WASHINGTON D.C.: The U.S. Federal Communications Commission voted 4-0 last week to enforce new rules to address the issue of orbital debris, which pose a risk to space exploration.
After earlier recommending that operators of satellites in low-Earth orbit must ensure spacecraft re-enter Earth's atmosphere within 25 years, the FCC has now voted to require them to dispose of low-Earth orbit satellites within five years.
"It will mean more accountability and less risk of collisions that increase orbital debris and the likelihood of space communication failures," said FCC Chair Jessica Rosenworcel, as quoted by Reuters.
Of the 10,000 satellites deployed since 1957, more than half are no longer working, U.S. telecommunications regulator noted.
"Defunct satellites, discarded rocket cores, and other debris now fill the space environment, creating challenges for current and future missions," the FCC said, noting that as of the end of last year there are more than 4,800 satellites operating in orbit, and most are commercial low-Earth orbit satellites.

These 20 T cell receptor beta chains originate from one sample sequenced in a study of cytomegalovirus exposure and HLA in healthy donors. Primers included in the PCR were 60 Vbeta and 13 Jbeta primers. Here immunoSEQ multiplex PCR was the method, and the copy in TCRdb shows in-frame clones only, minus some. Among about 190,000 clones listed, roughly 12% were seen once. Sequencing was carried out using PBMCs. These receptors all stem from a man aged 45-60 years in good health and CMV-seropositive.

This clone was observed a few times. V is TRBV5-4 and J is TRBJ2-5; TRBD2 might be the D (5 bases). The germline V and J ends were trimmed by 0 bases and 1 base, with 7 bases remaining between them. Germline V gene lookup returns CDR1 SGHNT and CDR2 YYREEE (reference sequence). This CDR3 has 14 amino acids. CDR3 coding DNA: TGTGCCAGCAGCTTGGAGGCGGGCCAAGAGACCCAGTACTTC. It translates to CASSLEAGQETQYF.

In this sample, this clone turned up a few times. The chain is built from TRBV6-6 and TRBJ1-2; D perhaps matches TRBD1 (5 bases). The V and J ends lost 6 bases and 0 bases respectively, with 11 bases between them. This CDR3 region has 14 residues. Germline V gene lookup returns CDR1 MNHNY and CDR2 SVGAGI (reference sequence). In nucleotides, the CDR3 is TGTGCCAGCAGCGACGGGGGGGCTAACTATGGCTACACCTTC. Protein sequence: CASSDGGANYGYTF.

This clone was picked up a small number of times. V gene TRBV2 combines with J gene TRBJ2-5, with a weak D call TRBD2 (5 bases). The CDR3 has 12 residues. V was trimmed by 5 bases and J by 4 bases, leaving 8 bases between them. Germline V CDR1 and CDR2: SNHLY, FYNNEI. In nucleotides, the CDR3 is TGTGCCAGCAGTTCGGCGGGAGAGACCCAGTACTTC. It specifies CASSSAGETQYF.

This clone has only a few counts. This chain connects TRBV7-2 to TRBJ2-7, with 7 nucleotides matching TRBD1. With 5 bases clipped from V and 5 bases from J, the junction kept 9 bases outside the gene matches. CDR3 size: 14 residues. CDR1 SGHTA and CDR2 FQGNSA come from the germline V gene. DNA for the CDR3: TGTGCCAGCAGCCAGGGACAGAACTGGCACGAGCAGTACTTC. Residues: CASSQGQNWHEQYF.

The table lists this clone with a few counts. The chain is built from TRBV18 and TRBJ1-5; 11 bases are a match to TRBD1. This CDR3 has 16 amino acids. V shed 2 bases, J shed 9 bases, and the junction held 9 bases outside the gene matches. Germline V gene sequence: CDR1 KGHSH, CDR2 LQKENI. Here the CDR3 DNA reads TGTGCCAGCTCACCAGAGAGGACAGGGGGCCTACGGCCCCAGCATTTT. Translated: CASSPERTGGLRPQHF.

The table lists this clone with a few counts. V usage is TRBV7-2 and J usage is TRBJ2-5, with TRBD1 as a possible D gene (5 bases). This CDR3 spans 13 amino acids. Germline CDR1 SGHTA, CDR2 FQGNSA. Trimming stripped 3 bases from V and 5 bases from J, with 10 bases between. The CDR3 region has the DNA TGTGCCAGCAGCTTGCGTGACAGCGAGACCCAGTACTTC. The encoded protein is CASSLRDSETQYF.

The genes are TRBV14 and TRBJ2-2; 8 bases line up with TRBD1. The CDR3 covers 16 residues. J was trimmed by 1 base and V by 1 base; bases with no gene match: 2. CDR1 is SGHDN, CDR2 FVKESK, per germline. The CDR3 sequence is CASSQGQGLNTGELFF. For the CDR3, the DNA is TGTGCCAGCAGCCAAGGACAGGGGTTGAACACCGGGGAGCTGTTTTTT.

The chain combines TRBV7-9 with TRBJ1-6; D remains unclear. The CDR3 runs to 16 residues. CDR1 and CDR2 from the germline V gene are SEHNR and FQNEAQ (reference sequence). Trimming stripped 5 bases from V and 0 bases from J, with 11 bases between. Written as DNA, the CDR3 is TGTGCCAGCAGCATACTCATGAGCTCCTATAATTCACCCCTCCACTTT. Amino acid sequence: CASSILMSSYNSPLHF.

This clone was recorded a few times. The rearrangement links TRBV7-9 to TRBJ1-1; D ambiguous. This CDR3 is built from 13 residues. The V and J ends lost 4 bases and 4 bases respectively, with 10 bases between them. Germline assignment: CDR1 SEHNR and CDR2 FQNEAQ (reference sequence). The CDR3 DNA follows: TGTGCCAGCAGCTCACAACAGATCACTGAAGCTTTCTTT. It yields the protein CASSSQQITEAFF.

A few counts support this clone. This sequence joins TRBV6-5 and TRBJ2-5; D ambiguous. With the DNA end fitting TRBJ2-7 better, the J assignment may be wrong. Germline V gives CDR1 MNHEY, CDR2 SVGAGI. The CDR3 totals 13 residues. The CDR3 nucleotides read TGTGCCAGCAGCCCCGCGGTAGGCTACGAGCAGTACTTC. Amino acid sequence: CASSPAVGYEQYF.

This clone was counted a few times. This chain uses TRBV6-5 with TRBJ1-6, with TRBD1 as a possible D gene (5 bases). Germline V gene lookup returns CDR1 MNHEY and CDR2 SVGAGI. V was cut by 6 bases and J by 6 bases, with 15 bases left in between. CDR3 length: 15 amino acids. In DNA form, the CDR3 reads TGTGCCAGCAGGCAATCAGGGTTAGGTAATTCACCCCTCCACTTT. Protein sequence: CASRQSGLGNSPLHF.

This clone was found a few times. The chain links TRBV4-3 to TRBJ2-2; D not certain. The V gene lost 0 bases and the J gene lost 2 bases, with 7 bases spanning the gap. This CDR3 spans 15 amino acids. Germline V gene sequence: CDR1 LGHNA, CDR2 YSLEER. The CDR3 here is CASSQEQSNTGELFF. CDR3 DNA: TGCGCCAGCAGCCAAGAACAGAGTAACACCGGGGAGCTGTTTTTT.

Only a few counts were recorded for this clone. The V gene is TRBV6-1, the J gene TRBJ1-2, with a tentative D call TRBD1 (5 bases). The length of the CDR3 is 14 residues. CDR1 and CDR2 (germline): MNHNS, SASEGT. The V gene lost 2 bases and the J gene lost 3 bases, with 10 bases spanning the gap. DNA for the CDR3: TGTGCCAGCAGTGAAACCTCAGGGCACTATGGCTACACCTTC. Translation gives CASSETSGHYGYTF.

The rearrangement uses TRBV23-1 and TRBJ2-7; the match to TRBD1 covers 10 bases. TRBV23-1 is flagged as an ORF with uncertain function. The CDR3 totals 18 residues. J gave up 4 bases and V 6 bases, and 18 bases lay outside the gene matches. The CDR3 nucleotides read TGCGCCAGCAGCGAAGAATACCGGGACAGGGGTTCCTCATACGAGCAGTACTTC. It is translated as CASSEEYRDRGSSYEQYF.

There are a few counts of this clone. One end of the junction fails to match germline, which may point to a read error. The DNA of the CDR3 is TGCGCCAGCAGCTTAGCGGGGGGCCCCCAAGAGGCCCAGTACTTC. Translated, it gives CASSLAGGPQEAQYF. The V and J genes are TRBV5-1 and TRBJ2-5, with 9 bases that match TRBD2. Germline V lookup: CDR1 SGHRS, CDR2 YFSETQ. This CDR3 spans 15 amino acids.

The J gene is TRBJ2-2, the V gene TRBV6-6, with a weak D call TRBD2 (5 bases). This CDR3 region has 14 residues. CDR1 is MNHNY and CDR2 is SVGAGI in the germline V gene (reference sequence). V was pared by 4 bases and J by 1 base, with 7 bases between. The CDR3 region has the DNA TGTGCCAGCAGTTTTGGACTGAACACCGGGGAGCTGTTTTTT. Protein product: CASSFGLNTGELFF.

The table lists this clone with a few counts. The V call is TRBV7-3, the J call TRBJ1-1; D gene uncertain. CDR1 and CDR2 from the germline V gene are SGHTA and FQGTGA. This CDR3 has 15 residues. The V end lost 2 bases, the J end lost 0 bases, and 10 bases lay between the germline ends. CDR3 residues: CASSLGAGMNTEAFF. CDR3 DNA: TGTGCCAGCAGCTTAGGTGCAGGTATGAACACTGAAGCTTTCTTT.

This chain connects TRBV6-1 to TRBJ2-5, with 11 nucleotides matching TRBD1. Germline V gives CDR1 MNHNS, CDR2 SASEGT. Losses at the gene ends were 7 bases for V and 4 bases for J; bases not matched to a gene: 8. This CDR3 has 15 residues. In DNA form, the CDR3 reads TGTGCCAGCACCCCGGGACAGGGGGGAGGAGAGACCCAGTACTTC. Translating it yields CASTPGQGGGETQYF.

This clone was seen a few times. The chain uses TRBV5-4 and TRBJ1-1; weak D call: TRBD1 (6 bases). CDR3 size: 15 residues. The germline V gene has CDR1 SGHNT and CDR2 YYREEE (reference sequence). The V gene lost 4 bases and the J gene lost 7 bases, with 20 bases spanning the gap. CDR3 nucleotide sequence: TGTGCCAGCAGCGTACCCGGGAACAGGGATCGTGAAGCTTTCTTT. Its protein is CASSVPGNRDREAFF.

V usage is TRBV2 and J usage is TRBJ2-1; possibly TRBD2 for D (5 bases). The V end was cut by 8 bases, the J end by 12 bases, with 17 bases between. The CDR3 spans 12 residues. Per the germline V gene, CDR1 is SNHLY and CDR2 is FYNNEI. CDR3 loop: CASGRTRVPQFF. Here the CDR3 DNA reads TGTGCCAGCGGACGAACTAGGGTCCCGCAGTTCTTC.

"The second space age is here. For it to continue to grow, we need to do more to clean up after ourselves so space innovation can continue to respond," Rosenworcel said.
The new rules "will bend the curve of debris proliferation. It also will reduce collisions and free up resources that would otherwise go toward trying to avoid them," FCC Commissioner Geoffrey Starks said. NASA has funded several academic studies on space debris.
However, "without a safe operating environment, the risk of debris could escalate from a financial afterthought to a hazard that makes investors think twice, and could complicate operations in a way that slows or limits new space endeavors, while driving up per-mission costs," Starks said, according to Reuters.